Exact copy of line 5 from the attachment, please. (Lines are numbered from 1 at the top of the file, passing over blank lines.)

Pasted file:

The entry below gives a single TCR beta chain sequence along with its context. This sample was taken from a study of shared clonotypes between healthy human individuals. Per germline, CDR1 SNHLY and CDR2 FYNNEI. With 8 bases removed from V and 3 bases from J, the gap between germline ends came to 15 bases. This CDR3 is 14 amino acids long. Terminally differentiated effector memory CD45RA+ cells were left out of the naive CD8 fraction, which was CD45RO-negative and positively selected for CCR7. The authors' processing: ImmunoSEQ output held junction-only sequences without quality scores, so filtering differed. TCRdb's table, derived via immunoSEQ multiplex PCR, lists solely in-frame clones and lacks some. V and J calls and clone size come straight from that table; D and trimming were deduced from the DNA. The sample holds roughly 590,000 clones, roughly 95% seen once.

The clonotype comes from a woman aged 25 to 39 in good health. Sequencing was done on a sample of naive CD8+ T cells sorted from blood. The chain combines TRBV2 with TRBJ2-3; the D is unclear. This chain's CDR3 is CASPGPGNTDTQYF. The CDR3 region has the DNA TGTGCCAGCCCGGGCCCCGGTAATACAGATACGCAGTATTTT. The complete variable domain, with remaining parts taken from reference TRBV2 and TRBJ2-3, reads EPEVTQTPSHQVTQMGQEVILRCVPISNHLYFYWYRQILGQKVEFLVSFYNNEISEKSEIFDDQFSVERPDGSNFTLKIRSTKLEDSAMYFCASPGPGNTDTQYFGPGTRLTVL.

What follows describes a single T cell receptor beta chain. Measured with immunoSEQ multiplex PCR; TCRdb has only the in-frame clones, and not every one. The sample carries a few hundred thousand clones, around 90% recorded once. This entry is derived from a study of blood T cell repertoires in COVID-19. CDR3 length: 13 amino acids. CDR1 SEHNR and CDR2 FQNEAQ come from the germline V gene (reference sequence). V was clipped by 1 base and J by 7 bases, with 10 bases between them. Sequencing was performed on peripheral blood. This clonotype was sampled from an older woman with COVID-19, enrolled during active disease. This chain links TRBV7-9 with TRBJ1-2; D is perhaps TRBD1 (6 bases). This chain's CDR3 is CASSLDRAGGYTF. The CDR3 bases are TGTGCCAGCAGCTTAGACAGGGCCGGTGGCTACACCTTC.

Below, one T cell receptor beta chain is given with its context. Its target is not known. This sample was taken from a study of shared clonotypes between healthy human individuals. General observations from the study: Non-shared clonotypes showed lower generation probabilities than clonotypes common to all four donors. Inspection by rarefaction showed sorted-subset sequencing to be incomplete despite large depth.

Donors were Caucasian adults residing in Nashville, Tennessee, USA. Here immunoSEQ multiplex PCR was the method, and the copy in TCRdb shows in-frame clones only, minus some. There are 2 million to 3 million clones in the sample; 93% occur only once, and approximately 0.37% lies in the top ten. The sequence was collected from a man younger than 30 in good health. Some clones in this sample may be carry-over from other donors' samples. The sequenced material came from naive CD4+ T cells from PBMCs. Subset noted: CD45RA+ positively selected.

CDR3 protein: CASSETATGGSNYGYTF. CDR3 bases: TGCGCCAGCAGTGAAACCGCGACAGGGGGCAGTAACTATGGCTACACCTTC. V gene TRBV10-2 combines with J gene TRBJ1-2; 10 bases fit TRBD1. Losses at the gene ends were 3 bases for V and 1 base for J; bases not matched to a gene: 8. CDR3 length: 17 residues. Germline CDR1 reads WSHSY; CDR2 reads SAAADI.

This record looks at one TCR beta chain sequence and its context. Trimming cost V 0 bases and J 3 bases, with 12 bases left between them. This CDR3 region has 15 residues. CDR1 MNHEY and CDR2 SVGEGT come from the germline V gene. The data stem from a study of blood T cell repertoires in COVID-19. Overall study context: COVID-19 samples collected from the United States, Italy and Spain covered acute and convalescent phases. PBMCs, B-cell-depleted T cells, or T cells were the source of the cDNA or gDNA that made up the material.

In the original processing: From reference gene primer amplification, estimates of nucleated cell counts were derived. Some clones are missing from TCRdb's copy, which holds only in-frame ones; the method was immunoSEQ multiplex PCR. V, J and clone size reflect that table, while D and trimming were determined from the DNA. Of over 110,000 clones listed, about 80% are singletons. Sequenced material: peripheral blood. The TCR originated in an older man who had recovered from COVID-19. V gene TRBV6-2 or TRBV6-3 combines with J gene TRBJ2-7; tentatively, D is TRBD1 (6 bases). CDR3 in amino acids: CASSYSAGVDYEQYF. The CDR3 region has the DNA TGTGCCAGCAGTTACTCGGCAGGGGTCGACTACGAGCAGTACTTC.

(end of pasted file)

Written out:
Donors were Caucasian adults residing in Nashville, Tennessee, USA. Here immunoSEQ multiplex PCR was the method, and the copy in TCRdb shows in-frame clones only, minus some. There are 2 million to 3 million clones in the sample; 93% occur only once, and approximately 0.37% lies in the top ten. The sequence was collected from a man younger than 30 in good health. Some clones in this sample may be carry-over from other donors' samples. The sequenced material came from naive CD4+ T cells from PBMCs. Subset noted: CD45RA+ positively selected.